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Too much screen time may increase kids' risk of vision problems, study finds

Experts worry about the potential long-term eye health complications for kids

Screen time concept with child and laptop
Photo (c) Peter Dazeley - Getty Images
As kids’ screen time has skyrocketed in recent years, reports have surfaced about the risks associated with too much time in front of devices

Now, researchers from Anglia Ruskin University have found that too much time in front of screens can impact kids’ vision. According to findings from their recent study, screen time can increase kids’ risk of nearsightedness, or myopia, by up to 80%.

“Around half the global population is expected to have myopia by 2050, so it is a health concern that is escalating quickly,” said researcher Rupert Bourne. “Our study is the most comprehensive yet on this issue and shows a potential link between screen time and myopia in young people.”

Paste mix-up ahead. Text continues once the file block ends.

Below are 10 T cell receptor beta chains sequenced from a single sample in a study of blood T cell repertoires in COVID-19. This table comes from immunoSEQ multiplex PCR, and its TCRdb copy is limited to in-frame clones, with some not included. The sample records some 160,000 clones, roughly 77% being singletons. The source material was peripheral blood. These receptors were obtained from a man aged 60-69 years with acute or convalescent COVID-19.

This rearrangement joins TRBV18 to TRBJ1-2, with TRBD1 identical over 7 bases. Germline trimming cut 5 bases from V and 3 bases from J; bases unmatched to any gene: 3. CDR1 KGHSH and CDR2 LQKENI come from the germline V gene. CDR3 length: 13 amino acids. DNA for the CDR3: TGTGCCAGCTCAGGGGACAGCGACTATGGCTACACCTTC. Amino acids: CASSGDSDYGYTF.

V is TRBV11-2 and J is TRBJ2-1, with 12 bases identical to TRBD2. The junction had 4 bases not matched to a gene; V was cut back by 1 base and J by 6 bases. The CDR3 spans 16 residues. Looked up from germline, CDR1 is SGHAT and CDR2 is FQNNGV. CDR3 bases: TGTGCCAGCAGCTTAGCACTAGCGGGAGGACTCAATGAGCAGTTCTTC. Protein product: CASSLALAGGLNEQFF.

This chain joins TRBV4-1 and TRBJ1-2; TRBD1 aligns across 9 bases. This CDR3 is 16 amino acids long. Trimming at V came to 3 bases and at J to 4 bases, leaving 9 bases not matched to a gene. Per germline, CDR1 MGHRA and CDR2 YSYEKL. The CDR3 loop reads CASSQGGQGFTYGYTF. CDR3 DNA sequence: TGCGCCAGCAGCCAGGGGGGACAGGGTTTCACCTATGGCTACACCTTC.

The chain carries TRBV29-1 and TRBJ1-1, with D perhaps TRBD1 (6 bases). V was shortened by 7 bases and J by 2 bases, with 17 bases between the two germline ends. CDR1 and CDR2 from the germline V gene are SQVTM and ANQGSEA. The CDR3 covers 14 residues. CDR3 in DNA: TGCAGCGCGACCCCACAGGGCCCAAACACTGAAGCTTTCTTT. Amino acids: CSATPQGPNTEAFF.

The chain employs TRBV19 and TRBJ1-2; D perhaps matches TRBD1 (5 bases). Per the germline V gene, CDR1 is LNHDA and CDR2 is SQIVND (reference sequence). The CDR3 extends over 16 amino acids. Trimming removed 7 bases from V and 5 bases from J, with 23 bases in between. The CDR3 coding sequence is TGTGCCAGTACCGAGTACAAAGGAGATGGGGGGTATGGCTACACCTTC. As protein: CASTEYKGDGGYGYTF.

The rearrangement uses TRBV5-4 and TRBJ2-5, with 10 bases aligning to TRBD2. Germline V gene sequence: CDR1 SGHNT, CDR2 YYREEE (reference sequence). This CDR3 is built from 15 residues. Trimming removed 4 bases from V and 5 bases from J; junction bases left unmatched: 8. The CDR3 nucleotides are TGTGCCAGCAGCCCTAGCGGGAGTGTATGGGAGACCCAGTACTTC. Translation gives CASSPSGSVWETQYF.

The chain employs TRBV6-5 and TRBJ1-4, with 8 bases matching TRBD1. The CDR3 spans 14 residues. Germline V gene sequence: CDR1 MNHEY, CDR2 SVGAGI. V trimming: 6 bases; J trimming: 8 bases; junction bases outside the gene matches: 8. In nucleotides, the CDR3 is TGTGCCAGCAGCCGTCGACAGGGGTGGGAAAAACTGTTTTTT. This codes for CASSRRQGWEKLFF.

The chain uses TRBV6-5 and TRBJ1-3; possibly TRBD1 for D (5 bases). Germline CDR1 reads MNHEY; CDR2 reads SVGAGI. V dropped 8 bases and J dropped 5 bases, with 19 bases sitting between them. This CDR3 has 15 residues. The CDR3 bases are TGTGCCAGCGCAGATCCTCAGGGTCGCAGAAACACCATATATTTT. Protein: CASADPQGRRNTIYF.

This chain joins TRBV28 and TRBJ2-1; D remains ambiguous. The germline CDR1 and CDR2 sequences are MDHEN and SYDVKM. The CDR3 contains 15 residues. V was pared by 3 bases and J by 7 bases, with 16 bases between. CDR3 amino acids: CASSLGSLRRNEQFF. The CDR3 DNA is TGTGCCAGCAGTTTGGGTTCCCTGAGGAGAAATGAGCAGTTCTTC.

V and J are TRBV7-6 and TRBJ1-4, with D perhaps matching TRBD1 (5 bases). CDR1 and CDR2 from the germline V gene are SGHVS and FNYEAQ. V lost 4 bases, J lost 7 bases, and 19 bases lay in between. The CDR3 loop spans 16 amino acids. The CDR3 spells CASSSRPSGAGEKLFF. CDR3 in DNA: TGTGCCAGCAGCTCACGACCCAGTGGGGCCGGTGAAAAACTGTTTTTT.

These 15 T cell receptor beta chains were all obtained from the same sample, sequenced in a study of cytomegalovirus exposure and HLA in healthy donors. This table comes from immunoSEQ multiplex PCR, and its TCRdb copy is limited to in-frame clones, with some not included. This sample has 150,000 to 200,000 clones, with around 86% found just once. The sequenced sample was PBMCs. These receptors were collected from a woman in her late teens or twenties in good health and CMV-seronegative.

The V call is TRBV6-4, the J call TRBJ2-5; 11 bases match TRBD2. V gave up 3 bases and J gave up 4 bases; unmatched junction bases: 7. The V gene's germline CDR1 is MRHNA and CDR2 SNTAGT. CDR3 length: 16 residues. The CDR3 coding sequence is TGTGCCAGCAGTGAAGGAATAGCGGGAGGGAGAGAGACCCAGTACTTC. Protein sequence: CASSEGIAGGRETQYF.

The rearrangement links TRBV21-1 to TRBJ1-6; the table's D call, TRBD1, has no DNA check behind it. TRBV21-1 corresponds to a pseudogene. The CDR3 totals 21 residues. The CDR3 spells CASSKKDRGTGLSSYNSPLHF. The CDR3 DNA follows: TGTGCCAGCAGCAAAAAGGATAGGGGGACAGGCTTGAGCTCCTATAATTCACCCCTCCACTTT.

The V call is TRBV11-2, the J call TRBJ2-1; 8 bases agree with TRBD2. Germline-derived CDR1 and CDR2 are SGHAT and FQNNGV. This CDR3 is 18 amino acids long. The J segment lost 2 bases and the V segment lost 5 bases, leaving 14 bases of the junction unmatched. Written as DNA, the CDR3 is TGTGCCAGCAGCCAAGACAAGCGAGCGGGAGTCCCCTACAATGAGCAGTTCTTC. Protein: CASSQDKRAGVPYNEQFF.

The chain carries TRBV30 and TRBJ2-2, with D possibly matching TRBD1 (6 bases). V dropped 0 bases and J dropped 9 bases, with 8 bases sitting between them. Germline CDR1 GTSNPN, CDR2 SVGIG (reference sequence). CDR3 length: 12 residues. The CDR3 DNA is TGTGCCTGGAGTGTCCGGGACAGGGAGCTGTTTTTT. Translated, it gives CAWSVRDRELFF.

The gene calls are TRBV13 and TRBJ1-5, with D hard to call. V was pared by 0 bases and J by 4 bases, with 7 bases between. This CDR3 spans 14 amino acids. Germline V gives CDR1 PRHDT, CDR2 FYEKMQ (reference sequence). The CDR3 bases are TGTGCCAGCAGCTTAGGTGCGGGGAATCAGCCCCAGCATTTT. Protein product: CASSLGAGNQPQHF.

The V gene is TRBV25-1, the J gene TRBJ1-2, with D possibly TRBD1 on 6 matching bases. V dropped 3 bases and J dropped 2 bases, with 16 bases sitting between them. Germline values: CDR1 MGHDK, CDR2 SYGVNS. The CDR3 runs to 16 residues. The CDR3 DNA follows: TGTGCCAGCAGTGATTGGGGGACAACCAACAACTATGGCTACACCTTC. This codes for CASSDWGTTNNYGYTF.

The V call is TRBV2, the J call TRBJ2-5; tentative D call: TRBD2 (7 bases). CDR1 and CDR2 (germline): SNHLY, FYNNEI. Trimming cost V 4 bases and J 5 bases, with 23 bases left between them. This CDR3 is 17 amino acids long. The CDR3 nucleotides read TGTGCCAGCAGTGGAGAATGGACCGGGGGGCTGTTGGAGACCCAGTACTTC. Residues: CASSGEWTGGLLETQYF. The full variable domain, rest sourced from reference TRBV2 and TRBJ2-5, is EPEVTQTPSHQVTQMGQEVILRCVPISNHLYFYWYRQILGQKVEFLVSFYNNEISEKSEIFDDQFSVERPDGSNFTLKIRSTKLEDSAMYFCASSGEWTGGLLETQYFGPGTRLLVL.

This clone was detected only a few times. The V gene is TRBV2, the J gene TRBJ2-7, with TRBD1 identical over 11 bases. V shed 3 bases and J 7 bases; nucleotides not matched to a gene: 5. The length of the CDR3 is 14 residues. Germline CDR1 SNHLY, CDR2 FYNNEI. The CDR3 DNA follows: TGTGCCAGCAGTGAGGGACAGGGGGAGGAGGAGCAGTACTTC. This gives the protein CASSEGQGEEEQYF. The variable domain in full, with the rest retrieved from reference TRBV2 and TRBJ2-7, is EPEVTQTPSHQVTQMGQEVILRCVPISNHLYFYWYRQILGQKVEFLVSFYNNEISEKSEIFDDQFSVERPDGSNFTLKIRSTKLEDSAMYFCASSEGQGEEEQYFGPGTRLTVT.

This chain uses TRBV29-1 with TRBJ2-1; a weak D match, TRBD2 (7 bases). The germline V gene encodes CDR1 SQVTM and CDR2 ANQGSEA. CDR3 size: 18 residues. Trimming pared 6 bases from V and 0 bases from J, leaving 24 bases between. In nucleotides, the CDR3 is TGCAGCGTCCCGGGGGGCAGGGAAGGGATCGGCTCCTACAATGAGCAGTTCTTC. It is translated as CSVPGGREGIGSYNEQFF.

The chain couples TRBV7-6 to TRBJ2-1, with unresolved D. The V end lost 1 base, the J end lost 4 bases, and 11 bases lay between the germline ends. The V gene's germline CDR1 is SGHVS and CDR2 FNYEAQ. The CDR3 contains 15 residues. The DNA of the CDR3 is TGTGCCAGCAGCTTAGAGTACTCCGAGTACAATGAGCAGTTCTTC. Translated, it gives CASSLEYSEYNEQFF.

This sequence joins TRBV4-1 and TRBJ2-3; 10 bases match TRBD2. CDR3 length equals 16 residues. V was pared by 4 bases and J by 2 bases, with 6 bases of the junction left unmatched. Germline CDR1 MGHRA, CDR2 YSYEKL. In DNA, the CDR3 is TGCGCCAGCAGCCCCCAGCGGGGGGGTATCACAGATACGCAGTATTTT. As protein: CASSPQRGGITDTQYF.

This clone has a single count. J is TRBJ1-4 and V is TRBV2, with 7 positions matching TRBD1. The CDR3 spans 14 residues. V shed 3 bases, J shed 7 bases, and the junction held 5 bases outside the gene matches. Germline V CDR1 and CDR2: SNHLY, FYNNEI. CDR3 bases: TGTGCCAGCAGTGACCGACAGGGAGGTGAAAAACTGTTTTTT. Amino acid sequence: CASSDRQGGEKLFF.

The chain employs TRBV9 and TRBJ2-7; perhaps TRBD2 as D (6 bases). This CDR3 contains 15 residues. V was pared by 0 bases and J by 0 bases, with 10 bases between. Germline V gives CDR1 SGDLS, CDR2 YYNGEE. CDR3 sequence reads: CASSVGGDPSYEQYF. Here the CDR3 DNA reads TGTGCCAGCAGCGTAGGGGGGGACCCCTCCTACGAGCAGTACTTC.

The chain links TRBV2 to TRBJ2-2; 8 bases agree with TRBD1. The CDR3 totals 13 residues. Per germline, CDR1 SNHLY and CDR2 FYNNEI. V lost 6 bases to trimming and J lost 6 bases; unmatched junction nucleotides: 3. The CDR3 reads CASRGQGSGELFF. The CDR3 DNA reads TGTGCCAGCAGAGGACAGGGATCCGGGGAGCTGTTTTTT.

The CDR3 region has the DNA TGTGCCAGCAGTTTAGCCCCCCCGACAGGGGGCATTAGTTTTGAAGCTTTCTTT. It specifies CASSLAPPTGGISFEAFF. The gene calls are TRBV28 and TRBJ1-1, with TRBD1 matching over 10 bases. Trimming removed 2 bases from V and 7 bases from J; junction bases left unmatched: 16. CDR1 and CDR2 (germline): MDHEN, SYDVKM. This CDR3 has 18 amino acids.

Risks of screen time

The researchers analyzed data from more than 3,000 studies that included data on infants as young as three months old and adults as old as 30 years old. All of the studies tracked how time in front of screens impacted eyesight. After analyzing the data, the team identified a relationship between excessive screen time and the risk of developing nearsightedness. 

This was particularly true when kids spent a lot of time on multiple devices; spending excessive time in front of a laptop and a smartphone was linked with an 80% risk of developing nearsightedness. Even when a smartphone was the only device being used, children were still 30% more likely to develop myopia. 

While many parents were worried about excessive screen time prior to the COVID-19 pandemic, the last year and a half has significantly impacted kids’ relationships with devices. As school and socializing moved online, time spent in front of screens was mandatory. The researchers worry about the long-term effects that this shift online can have on kids’ vision. 

“This research comes at a time when our children have been spending more time than ever looking at screens for long periods, due to school closures, and it is clear that urgent research is needed to further understand how exposure to digital devices can affect our eyes and vision,” Bourne said. “We also know that people underestimate their own screen time, so future studies should use objective measures to capture this information.” 

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